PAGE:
(Natural News) The days of Americans enjoying a nice cut of steak may soon come to an end, as Microsoft founder Bill Gates and other globalists are pushing people to eat meat analogs grown in a laboratory.
Back in April 2021, Children’s Health Defense (CHD) mentioned how several companies are accelerating the artificial meat revolution.
“For instance, plant-based meat companies like Beyond Meat and Impossible Foods use a DNA coding sequence from soybeans or peas to create a product that looks and tastes like real meat. Some companies are also investing in cell-based meat grown from real animal cells, but it has yet to reach the market.”
CHD enumerated several companies that are involved in lab-grown meat in the April 2021 article. These include Ginkgo Bioworks with its custom-built microbes for artificial meat, Motif Foodworks with its plant-based meat and dairy alternatives and Nature’s Fynd with its fungi-grown meat and dairy alternatives. Other companies involved include BioMilq with its lab-grown breast milk and Eat Just with its egg substitutes made from plant proteins.
Aside from these startups, long-time meat industry players have also joined the artificial meat revolution by selling meat products made using either pea or soy protein. These include Perdue Farms, Maple Leaf Foods, Nestle, Cargill and Tyson Foods. The latter also invested in two companies – Memphis Meats and Future Meat Technologies – that are both involved in lab-grown meat.
The CHD article also pointed out that Gates has been at the forefront of artificial meat, citing how he “has invested $50 million in Impossible Foods and actively finances Beyond Meat, Ginkgo Bioworks and BioMilq.”
Months before CHD published its April 21 article, Gates exhorted first-world countries to shift to lab-grown meat during a February 2021 interview with the MIT Technology Review.
“I do think all rich countries should move to 100 percent synthetic beef. You can get used to the taste difference, and the claim is they’re going to make it taste better over time. Eventually, that green premium is modest enough that you can sort of change the [behavior] of people or use regulation to totally shift the demand,” the technology bigwig told the outlet’s James Temple. (Related: Bill Gates, a Beyond Meat stakeholder, wants all first world countries to eat synthetic meat.)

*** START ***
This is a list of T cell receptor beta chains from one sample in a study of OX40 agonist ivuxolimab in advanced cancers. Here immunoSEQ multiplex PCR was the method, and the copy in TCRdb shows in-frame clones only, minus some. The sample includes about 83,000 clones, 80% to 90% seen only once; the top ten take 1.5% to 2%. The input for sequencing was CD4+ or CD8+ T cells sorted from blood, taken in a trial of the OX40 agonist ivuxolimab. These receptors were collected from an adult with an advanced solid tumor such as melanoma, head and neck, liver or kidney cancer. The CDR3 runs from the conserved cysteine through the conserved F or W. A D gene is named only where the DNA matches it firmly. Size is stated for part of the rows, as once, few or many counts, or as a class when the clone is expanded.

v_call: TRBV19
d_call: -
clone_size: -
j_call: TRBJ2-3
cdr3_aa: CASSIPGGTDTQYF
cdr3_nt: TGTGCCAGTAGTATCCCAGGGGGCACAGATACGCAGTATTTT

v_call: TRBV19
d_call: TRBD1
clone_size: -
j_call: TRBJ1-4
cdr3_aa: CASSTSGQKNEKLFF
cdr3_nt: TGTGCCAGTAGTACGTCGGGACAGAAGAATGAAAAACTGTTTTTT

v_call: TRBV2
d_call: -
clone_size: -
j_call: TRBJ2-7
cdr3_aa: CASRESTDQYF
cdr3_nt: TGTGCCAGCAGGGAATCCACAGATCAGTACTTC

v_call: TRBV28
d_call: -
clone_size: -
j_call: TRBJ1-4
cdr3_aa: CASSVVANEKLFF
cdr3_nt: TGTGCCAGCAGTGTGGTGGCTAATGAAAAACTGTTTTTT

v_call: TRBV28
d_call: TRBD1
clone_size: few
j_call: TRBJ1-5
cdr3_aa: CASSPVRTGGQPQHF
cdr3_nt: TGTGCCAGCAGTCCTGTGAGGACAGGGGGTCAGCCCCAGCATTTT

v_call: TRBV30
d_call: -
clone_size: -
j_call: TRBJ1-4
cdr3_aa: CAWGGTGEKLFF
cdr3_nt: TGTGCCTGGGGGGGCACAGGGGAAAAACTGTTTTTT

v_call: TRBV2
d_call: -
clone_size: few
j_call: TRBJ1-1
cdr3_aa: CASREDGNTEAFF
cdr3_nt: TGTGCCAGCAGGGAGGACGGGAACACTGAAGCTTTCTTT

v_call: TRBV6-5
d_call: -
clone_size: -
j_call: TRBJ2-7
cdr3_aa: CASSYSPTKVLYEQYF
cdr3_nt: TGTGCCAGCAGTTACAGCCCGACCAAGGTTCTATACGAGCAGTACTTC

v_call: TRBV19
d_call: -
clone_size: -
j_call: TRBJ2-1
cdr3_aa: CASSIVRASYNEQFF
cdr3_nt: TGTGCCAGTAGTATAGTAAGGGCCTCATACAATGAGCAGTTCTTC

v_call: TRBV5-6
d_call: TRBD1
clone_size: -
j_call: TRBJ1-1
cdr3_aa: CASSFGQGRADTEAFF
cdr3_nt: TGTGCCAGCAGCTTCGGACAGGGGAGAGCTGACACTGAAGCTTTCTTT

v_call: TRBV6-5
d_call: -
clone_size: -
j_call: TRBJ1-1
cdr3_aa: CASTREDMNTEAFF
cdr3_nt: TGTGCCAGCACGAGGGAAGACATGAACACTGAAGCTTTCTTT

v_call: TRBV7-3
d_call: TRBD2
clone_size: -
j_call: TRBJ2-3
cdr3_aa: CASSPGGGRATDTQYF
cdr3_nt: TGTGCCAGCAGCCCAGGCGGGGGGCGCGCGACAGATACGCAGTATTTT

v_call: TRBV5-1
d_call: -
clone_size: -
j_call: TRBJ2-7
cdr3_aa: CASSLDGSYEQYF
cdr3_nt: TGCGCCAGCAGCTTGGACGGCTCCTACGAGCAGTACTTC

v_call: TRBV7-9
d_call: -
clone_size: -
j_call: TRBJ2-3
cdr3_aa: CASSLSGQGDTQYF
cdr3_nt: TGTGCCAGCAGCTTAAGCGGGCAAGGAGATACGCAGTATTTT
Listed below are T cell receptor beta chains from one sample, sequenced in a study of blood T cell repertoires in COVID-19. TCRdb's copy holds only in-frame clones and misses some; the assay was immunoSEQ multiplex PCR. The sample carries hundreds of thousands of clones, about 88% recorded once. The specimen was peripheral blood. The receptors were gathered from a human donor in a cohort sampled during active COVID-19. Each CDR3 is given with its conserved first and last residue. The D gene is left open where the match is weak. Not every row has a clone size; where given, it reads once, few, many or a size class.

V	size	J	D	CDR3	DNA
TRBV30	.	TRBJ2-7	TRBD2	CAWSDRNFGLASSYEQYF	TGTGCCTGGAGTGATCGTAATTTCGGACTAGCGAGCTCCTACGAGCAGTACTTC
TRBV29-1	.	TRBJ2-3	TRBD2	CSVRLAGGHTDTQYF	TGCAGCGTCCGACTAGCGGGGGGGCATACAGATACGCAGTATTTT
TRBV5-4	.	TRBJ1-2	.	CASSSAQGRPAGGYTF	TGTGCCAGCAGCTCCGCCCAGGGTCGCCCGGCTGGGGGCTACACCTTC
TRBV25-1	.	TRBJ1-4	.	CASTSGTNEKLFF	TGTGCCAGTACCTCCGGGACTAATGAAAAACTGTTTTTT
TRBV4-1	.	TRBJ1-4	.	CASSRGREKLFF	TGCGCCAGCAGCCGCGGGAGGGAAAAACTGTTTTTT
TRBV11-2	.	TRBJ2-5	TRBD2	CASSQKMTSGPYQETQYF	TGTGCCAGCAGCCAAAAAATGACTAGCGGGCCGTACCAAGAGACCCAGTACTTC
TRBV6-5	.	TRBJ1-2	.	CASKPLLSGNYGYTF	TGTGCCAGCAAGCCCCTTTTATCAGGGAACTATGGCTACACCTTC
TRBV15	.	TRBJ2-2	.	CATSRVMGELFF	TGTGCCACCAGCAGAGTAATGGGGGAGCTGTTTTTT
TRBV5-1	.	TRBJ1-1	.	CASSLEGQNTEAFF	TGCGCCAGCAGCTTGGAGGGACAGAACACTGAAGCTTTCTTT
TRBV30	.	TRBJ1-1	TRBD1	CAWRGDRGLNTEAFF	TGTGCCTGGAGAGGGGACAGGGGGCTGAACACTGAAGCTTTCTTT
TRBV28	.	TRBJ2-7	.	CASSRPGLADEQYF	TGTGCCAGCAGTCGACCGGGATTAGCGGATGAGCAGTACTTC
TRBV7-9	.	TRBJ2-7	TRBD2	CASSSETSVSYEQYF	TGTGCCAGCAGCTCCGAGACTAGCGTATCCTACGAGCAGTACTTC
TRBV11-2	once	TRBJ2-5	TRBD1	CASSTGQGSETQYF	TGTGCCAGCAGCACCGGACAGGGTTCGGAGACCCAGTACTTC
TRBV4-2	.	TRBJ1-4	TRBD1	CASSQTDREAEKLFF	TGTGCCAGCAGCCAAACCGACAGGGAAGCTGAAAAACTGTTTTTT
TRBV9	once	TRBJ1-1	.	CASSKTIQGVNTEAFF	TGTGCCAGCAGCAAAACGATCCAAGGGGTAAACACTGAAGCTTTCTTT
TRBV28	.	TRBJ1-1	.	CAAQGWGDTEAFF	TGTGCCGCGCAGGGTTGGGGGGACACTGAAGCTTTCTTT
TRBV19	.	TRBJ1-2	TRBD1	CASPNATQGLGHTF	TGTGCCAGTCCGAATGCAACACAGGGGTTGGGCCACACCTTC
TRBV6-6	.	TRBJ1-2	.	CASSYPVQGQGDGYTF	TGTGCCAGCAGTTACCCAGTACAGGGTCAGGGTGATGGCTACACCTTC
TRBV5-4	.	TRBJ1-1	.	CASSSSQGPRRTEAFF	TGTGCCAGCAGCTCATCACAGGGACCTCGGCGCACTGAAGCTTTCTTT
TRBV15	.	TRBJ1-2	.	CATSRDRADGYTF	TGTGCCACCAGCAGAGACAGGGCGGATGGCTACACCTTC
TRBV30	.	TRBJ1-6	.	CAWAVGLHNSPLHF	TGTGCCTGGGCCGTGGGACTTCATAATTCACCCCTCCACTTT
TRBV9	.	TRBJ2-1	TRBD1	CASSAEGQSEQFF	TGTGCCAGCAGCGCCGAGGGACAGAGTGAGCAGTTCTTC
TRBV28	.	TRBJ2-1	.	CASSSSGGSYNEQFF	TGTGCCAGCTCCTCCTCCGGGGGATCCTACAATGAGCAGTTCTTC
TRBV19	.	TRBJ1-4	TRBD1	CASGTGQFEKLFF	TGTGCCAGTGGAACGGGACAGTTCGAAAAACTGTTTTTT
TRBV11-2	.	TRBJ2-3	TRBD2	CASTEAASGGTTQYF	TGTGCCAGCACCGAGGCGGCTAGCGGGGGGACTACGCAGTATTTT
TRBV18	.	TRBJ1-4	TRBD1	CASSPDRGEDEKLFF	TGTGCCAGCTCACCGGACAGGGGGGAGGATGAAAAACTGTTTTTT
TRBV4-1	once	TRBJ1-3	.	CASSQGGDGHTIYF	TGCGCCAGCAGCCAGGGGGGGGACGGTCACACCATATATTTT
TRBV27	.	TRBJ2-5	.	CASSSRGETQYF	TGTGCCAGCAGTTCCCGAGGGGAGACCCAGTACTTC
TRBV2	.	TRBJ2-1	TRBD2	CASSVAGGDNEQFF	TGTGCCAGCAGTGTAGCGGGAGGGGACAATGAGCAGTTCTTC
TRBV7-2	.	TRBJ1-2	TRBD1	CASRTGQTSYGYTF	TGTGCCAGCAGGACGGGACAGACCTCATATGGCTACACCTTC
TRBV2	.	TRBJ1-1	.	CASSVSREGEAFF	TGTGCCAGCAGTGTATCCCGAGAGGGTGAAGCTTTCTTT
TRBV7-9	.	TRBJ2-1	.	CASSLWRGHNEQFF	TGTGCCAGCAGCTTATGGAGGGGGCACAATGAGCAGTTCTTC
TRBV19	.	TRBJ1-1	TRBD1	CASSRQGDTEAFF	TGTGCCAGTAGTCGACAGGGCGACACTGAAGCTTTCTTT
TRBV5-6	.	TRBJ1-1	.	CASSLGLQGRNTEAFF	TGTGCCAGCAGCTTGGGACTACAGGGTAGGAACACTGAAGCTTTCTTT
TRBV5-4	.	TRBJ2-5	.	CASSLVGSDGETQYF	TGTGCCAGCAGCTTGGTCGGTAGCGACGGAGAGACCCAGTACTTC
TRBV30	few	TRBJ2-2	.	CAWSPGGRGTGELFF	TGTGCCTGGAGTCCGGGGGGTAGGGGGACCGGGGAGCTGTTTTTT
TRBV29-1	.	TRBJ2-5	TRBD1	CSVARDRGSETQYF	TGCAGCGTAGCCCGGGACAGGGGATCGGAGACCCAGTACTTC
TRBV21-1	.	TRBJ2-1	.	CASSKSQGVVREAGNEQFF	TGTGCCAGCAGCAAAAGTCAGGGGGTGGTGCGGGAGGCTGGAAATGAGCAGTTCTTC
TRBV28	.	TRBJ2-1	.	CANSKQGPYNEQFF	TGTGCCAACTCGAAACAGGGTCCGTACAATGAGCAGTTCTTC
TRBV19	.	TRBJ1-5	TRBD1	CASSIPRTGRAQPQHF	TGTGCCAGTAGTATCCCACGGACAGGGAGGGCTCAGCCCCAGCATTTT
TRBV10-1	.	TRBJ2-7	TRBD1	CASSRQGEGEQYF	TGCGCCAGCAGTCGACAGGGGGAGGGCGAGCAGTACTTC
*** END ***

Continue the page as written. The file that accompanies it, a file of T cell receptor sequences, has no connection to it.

Gates also expressed disappointment over proposals that limit how lab-grown meat is marketed to consumers during his interview with Temple. “The politics [are challenging.] There are all these bills that say it’s got to be called, basically, lab garbage to be sold. They don’t want us to use the beef label,” he said.
Lab-grown meat harbors a bloody secret
Gates and other global elites have espoused lab-grown meat as an ethical solution for the world’s food supply issues. Artificial meat has also been touted as an alternative for livestock, which many believe plays a big factor in “climate change.” However, lab-grown meat analogs appear to harbor a bloody secret – they are derived from unborn cows.
Investigative journalist Tom Philpott alleged in an article that fetal bovine serum (FBS) is used to manufacture lab-grown meat. FBS is obtained from the “blood of unborn cow fetuses … extracted from their mothers after slaughter.”
Philpott argued that the use of FBS to mass-produce artificial meat poses two major issues.
First, FBS is extremely expensive – with the minimum price for a liter costing $1,000. “To break even on expenses, companies would have to sell their cultured meat for about $200,000 per pound,” said the investigative journalist.
Second, makers of lab-grown meat cannot market their products as either “slaughter-free” or vegan when a slaughterhouse byproduct – FBS from cow fetuses – is used to create them.
“The FBS-replacement problem, plus other gaping challenges like perfecting machine that can grow cells at industrial scale, means [lab-grown meat] will likely never be economical,” said Philpott.
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Watch the video below explaining how lab-grown meat is made.
This video is from the TKWK T.V channel on Brighteon.com.
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